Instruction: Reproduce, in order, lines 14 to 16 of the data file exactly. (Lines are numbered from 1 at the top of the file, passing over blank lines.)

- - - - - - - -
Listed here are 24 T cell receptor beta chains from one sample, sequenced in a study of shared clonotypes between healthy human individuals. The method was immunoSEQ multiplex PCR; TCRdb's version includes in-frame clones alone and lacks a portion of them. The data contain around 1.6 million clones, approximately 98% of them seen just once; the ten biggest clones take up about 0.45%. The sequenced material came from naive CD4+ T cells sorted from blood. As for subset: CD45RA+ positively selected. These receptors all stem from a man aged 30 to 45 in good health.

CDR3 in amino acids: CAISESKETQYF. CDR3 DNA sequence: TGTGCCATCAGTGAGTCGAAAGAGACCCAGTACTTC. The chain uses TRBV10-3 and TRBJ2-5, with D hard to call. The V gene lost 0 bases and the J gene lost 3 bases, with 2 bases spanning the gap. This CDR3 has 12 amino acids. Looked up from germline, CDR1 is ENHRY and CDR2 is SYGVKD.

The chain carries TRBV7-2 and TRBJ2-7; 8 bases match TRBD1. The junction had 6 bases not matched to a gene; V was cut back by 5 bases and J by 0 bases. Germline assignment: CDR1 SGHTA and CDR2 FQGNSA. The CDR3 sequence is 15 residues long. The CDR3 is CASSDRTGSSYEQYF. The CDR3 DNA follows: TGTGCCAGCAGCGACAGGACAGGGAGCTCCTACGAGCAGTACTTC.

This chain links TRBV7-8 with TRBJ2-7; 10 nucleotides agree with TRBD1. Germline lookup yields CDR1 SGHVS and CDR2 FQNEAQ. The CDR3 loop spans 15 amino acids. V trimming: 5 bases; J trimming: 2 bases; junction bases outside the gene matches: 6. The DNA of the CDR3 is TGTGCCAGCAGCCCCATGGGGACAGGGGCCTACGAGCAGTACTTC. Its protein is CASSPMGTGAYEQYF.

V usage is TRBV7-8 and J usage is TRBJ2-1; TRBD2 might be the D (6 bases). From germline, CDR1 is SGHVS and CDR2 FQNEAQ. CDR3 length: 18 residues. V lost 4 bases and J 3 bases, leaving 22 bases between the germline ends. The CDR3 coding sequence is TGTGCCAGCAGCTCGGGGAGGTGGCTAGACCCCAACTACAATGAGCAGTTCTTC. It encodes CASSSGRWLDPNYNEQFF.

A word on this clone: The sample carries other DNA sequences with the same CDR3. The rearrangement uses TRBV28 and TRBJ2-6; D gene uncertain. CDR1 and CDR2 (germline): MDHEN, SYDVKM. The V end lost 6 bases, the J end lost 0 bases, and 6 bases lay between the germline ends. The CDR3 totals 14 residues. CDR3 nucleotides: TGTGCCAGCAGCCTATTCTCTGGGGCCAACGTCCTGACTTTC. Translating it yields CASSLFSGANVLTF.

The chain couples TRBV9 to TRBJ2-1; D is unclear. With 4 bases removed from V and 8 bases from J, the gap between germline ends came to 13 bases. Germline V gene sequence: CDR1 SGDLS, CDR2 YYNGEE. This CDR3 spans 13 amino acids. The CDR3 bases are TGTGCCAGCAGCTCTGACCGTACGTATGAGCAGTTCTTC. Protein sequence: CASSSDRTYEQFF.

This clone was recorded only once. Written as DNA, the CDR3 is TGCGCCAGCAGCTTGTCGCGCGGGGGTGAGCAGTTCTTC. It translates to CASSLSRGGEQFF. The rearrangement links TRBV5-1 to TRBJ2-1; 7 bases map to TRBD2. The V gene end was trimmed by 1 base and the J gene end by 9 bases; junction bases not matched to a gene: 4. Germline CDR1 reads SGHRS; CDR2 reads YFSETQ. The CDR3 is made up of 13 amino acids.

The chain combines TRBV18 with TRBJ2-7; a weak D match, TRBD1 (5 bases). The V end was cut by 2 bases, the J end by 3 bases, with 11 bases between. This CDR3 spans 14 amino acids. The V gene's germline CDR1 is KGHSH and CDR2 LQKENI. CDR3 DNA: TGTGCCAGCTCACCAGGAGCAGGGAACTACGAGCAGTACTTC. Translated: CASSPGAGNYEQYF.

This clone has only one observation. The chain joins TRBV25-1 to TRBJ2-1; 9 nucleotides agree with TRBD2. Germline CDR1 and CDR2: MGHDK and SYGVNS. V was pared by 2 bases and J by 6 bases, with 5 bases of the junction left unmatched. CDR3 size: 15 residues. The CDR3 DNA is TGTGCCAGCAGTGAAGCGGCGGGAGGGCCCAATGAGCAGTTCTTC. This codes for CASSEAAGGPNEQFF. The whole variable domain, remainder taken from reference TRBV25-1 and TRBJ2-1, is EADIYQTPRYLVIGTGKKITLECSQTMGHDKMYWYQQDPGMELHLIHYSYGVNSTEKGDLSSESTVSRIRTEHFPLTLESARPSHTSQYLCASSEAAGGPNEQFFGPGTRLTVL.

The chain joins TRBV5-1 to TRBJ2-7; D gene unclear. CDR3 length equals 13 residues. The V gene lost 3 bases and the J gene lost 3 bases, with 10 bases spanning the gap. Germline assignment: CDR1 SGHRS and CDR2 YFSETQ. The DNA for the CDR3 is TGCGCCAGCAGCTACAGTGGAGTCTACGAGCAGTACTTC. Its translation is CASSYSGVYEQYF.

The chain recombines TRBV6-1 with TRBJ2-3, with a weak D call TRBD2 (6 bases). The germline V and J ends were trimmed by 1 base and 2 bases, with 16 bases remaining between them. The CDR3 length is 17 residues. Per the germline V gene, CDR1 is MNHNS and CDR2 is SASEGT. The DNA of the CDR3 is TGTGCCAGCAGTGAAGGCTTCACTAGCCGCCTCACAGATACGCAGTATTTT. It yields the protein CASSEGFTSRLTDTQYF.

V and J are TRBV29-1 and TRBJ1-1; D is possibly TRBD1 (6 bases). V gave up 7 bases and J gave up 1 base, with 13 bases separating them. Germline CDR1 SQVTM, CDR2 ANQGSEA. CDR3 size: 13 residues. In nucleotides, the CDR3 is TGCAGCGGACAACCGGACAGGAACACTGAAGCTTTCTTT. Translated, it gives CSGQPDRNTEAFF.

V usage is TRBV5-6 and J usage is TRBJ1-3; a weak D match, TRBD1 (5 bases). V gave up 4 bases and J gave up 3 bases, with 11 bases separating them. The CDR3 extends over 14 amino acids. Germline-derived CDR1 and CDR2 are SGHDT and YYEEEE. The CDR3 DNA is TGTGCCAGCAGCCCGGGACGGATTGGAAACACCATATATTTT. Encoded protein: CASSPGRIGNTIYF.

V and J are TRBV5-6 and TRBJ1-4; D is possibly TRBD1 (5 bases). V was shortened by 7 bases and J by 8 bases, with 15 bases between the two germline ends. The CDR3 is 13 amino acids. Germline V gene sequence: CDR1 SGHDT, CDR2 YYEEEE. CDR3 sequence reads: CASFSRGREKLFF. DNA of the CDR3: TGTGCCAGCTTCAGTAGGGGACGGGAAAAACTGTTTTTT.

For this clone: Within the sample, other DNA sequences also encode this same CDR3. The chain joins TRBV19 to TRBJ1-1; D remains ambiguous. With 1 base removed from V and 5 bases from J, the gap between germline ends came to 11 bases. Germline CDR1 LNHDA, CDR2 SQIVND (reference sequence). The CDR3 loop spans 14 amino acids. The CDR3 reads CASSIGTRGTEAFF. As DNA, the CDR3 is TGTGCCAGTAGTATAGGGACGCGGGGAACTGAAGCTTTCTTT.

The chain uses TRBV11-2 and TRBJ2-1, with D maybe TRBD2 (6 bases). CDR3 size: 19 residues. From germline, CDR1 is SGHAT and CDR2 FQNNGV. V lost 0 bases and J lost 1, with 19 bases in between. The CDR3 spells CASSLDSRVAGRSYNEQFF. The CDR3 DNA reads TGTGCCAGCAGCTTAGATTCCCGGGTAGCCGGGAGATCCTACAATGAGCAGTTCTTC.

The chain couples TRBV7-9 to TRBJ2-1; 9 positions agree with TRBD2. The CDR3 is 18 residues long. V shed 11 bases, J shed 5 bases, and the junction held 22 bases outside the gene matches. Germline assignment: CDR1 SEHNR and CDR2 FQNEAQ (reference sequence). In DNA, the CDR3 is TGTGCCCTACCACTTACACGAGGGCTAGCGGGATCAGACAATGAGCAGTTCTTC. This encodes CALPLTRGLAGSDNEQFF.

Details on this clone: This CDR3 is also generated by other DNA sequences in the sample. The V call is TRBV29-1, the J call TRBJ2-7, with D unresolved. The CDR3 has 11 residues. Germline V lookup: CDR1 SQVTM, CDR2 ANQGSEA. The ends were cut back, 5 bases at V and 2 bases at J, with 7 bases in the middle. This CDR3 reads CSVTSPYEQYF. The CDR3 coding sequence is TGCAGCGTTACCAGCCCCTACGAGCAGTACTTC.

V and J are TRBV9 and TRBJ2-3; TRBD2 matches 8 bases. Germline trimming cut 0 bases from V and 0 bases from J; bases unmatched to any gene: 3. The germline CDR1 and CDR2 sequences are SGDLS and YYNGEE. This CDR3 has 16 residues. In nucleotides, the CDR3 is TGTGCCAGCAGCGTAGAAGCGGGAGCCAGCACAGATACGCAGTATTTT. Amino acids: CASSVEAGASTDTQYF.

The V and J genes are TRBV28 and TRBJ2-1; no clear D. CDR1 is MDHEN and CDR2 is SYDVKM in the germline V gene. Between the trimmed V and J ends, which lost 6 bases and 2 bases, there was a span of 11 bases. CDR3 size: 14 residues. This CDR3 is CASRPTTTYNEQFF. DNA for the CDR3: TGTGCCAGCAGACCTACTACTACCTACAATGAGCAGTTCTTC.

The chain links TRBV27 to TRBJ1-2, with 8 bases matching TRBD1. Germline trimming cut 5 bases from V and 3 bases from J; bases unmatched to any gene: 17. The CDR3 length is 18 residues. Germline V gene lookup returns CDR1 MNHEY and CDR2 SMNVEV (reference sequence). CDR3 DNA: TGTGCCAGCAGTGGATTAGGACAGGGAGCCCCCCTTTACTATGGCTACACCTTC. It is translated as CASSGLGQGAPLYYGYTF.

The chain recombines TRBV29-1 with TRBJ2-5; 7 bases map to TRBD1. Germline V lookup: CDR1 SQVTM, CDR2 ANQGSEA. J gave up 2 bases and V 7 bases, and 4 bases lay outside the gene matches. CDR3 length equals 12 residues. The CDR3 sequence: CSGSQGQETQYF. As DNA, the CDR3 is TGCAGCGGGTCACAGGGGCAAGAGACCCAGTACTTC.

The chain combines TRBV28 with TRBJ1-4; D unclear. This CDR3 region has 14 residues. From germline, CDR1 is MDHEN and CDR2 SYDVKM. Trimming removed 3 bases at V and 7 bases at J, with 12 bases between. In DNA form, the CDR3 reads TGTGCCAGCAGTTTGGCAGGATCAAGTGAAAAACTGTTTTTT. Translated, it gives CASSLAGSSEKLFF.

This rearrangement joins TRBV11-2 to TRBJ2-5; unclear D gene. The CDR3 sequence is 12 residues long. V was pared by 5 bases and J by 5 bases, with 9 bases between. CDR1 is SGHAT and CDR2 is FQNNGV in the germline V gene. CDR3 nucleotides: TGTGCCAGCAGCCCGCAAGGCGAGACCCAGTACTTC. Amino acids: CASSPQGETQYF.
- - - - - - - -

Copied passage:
V usage is TRBV5-6 and J usage is TRBJ1-3; a weak D match, TRBD1 (5 bases). V gave up 4 bases and J gave up 3 bases, with 11 bases separating them. The CDR3 extends over 14 amino acids. Germline-derived CDR1 and CDR2 are SGHDT and YYEEEE. The CDR3 DNA is TGTGCCAGCAGCCCGGGACGGATTGGAAACACCATATATTTT. Encoded protein: CASSPGRIGNTIYF.

V and J are TRBV5-6 and TRBJ1-4; D is possibly TRBD1 (5 bases). V was shortened by 7 bases and J by 8 bases, with 15 bases between the two germline ends. The CDR3 is 13 amino acids. Germline V gene sequence: CDR1 SGHDT, CDR2 YYEEEE. CDR3 sequence reads: CASFSRGREKLFF. DNA of the CDR3: TGTGCCAGCTTCAGTAGGGGACGGGAAAAACTGTTTTTT.

For this clone: Within the sample, other DNA sequences also encode this same CDR3. The chain joins TRBV19 to TRBJ1-1; D remains ambiguous. With 1 base removed from V and 5 bases from J, the gap between germline ends came to 11 bases. Germline CDR1 LNHDA, CDR2 SQIVND (reference sequence). The CDR3 loop spans 14 amino acids. The CDR3 reads CASSIGTRGTEAFF. As DNA, the CDR3 is TGTGCCAGTAGTATAGGGACGCGGGGAACTGAAGCTTTCTTT.